In my research, looking at other articles that dealt with the pursuit of education among former slaves, I find that most other writers agree that the period of Reconstruction was a small opportunity of time that was available to setup an educational system that would truly help ex-slaves reach a level of equality in America. In its failure to do so, African Americans saw their access to the political arena minimized and subsequently remain under a Southern mentality that resembled pre-Civil War era.

The second source that I chose to examine is an article written by Ronald E. Butchart and Amy F. Rolleri, Secondary Education and Emancipation: Secondary Schools for Freed Slaves in the American South, 1862-1875.[3] The research for this article focuses on the creation of higher education for blacks, curriculum being taught, and the proliferation of higher education institutions in the American South. In doing their research the authors do a great job of detailing the development of institutions of higher education and the differences in the curriculum being taught. By discussing the curriculum that is being taught, Butchart and Rolleri display specific subject matter that was important to former slaves, such as teacher training and ministerial education. This research clearly points out the demand for education that existed throughout the South. By discussing the curriculum being offered, Butchart and Rolleri reinforce the argument of Tyack and Lowe and their assertion behind the reasoning of former slaves seeking education.

The authors use a qualitative method of research evidenced by incorporating the themes of pioneers of black higher education and outlining the reasons for creating institutions can be clearly shown when Butchart and Rolleri write, “creating institutions of secondary and higher education spoke to a longing for autonomy and freedom from white control. To train teachers and ministers was to prepare leadership for their own people”.[4] The authors also include an appendix which list the dates when institutions for black higher education were established, this use of qualitative research strengthens the writers’ argument for the demand of education by showing the rapid growth by which these institutions were being opened. Another example of the qualitative research that was conducted is by going into detail of the various types of institutions that were available for freedmen and how the curriculum being taught varied. The limitations of the research can best be summed up by Butchart and Rolleri when they write “while historians have detailed the South’s history of emerging systems of primary schooling and of black higher education during the Civil War and Reconstruction, black secondary education as a specific institutional form has been ignored.”[5] Here the author admits that there has not been significant studies which examine this topic, however I would have liked to hear the authors’ opinion as to why this topic is ignored and the importance of researching it.

The author provides ample amount of evidence to support their conclusions. Education was highly sought after by former slaves and the curriculum offered by higher institutions of learning clearly supports their topic. I do find it worth mentioning that the authors mentions the differences that exist in the groups that were establishing the educational institutions. As mentioned in the previous source, the African American, the radical Republican and the different philanthropist all had their different reasons as to creating an educational platform for the former slaves.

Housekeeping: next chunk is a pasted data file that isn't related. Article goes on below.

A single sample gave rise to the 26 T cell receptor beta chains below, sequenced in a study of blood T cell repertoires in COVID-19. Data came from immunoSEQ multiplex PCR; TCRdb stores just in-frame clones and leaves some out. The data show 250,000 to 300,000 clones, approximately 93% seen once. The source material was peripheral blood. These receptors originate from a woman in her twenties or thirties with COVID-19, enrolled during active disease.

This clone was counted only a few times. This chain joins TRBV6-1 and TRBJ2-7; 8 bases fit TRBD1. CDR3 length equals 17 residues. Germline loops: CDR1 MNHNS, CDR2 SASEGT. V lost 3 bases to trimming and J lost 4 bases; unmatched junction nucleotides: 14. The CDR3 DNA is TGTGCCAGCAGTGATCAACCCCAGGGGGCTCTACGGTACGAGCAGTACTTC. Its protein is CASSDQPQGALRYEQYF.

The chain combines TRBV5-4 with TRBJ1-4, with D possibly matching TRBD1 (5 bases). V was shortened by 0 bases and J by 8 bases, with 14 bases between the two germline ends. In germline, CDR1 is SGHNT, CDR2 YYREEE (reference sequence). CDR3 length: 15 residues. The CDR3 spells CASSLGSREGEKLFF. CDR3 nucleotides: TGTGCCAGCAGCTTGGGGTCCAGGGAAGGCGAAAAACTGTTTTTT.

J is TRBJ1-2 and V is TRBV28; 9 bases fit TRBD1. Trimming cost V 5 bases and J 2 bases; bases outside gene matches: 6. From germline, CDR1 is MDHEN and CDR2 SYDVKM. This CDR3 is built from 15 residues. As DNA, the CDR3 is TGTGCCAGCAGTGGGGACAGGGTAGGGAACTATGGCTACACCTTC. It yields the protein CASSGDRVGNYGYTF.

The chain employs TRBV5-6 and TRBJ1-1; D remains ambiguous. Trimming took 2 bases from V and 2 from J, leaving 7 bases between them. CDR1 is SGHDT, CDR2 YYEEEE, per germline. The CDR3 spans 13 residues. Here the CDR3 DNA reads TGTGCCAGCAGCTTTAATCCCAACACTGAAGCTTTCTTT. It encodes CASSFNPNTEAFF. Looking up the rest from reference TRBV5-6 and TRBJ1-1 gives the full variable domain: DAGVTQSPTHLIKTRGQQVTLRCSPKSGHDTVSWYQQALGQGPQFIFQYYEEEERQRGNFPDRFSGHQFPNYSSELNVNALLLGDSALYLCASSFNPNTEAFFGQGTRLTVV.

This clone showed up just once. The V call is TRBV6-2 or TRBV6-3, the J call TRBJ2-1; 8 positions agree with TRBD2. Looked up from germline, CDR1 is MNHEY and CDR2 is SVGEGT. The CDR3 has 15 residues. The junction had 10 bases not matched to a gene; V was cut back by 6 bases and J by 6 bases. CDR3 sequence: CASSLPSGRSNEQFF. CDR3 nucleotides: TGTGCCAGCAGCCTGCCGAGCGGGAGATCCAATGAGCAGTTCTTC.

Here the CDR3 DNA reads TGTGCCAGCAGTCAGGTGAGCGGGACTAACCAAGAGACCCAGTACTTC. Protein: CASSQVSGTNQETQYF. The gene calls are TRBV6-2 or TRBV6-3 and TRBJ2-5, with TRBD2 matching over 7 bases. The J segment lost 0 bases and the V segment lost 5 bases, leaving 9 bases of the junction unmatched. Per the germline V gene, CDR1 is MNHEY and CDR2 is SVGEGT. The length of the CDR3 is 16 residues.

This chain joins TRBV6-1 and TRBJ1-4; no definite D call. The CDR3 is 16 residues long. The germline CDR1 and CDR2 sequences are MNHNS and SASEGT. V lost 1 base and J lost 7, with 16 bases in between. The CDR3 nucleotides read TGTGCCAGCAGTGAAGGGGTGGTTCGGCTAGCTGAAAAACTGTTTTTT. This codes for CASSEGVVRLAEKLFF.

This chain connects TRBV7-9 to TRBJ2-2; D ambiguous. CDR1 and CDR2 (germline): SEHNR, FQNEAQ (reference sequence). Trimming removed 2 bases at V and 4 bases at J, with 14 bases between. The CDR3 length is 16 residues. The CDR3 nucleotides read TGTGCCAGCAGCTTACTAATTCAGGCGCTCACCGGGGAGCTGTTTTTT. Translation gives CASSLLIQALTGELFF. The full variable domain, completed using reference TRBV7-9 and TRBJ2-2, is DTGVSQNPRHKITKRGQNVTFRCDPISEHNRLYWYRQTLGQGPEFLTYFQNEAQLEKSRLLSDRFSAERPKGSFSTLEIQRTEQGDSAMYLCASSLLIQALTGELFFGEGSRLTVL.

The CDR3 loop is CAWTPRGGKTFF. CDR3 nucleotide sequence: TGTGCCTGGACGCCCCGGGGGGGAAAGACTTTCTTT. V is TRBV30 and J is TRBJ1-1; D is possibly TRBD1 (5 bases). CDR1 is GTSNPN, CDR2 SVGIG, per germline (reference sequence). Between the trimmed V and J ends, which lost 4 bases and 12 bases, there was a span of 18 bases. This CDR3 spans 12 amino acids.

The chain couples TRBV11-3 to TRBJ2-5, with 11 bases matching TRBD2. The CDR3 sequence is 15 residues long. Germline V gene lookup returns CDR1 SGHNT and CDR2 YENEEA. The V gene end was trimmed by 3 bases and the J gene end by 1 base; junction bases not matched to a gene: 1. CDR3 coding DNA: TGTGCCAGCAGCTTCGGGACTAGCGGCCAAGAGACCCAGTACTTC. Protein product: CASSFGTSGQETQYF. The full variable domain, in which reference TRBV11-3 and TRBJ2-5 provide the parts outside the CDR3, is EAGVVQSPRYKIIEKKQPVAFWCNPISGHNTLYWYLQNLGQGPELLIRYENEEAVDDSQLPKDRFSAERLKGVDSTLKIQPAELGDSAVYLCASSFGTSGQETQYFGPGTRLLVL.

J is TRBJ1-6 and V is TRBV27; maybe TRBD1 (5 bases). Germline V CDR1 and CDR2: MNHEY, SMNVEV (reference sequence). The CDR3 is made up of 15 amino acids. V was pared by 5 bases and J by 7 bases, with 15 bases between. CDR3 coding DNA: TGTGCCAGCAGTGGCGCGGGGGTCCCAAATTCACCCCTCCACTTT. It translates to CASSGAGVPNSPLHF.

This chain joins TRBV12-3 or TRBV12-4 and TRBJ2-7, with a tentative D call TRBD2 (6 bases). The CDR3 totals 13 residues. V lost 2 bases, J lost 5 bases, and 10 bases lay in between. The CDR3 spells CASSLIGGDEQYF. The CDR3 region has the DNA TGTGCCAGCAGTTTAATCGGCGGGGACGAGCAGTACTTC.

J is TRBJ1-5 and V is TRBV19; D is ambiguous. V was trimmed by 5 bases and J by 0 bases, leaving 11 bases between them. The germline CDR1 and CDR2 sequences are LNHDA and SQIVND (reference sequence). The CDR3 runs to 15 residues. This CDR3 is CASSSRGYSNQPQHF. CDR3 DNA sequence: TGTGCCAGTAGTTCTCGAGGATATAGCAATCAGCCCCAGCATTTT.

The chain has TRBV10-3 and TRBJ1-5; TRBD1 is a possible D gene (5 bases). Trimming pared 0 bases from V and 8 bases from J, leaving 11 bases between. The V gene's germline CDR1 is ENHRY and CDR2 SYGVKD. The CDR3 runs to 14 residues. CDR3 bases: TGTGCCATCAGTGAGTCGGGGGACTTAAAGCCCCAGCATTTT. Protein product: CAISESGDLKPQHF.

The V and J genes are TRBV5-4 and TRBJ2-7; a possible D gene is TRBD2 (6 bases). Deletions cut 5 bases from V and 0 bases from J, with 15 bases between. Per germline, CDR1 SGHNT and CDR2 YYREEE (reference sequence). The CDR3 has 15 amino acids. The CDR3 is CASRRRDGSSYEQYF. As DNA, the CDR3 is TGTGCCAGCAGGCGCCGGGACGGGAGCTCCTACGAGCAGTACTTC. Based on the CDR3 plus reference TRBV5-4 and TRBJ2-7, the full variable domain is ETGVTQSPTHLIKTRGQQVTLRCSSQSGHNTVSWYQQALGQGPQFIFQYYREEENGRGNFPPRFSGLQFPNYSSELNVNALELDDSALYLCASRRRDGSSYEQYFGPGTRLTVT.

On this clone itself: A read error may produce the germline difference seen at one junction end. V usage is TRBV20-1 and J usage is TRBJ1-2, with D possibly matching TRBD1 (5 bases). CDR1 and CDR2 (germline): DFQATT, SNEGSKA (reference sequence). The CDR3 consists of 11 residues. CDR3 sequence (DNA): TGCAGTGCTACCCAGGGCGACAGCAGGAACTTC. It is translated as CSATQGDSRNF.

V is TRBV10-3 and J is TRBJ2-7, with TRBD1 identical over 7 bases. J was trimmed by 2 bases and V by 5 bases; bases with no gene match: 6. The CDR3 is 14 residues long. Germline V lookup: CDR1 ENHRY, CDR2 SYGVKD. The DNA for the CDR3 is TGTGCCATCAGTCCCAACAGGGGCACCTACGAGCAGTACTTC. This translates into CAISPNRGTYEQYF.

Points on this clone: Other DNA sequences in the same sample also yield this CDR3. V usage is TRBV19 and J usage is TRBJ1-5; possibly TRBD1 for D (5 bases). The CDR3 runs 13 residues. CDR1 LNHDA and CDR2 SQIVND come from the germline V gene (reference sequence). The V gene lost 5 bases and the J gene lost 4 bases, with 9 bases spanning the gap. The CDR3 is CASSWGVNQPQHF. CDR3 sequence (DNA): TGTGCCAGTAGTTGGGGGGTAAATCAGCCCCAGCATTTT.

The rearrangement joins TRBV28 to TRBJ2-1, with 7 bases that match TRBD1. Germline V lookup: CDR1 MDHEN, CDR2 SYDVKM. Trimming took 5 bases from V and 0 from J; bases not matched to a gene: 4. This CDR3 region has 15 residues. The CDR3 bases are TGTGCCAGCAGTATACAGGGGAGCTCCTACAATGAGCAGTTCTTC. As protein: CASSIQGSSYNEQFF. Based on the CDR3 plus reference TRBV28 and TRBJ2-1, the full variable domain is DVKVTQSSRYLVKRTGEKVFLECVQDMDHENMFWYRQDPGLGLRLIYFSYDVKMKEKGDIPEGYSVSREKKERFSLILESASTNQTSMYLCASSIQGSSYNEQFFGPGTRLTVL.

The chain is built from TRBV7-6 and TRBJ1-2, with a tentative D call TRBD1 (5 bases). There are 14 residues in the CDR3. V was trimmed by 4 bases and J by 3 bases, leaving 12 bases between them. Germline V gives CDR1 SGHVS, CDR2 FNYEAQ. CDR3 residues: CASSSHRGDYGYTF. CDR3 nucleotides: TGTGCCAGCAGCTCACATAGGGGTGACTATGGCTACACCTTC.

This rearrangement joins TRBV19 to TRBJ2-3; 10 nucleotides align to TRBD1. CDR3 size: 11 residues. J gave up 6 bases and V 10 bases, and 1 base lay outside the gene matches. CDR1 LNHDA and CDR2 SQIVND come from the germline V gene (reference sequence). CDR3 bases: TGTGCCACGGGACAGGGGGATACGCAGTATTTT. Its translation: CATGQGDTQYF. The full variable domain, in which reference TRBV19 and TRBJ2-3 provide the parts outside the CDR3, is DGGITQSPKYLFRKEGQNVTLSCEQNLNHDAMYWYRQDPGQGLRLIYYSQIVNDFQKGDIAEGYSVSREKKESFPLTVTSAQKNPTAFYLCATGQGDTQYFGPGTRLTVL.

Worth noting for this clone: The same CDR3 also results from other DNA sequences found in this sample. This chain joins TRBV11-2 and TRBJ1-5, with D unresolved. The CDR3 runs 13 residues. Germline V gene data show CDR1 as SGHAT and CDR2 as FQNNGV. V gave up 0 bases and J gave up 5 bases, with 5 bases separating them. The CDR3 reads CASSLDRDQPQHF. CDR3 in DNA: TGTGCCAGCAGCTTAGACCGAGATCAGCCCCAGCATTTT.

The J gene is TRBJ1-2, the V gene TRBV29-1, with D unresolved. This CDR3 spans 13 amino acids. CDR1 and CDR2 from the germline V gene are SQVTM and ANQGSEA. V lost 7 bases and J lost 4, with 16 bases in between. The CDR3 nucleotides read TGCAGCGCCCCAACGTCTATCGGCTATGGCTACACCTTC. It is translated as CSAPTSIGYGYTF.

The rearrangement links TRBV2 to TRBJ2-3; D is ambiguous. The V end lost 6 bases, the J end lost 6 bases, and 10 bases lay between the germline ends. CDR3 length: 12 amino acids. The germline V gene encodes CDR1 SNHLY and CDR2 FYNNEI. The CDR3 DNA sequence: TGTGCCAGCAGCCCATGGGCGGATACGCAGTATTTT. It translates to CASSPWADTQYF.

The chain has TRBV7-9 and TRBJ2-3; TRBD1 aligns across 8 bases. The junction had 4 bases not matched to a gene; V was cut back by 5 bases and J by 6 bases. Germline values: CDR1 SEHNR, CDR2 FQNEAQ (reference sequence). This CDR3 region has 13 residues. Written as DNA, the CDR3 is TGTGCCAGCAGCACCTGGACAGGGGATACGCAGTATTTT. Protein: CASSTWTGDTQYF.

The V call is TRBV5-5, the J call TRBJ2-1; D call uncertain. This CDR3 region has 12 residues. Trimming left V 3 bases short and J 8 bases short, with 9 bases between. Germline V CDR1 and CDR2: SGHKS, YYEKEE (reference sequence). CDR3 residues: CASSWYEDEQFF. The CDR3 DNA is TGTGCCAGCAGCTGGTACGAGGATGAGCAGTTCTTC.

Former slaves wanting a better way of life is no secret, it is a comment that should be obvious to anyone reading it. The fact that former slaves would choose education as a vehicle to gaining equality is worth noting. It is interesting that an uneducated people would see education as a necessary tool to even the playing field. The fact that a people who were subjected to slavery for such a long period of time could organize themselves and setup a framework of education in such a short period of time is truly amazing. Even though American Southerners would eventually curtail a lot of the progress made by freedmen, the establishment of an educational would create an avenue in which former slaves could better themselves. I would argue that had freedmen been giving the opportunity to continue the process of creating education and receive equal funding of all the public education the debates that we continue to have today over racial equality may not exist.

  1. Tyack, David, and Robert Lowe. The Constitutional Moment: Reconstruction and Black Education in the South. American Journal of Education 94, no. 2 (n.d.): 236-256. SocINDEX with Full Text, EBSCOhost (accessed January 24, 2018).
  2. Tyack, David, and Robert Lowe. The Constitutional Moment: Reconstruction and Black Education in the South. American Journal of Education 94, no. 2 (n.d.): 236-256.
  3. Butchart, Ronald E., and Amy F. Rolleri. 2004. Secondary Education and Emancipation: Secondary Schools for Freed Slaves in the American South, 1862-1875. Paedagogica Historica: International Journal Of The History Of Education 40, no. 1-2: 157-181. ERIC, EBSCOhost (accessed January 27, 2018).
  4. Butchart, Ronald E., and Amy F. Rolleri. 2004. Secondary Education and Emancipation: Secondary Schools for Freed Slaves in the American South, 1862-1875. Paedagogica Historica: International Journal Of The History Of Education 40, no. 1-2: 157-181.
  5. Butchart, Ronald E., and Amy F. Rolleri. 2004. Secondary Education and Emancipation: Secondary Schools for Freed Slaves in the American South, 1862-1875. Paedagogica Historica: International Journal Of The History Of Education 40, no. 1-2: 157-181. ERIC, EBSCOhost (accessed January 27, 2018).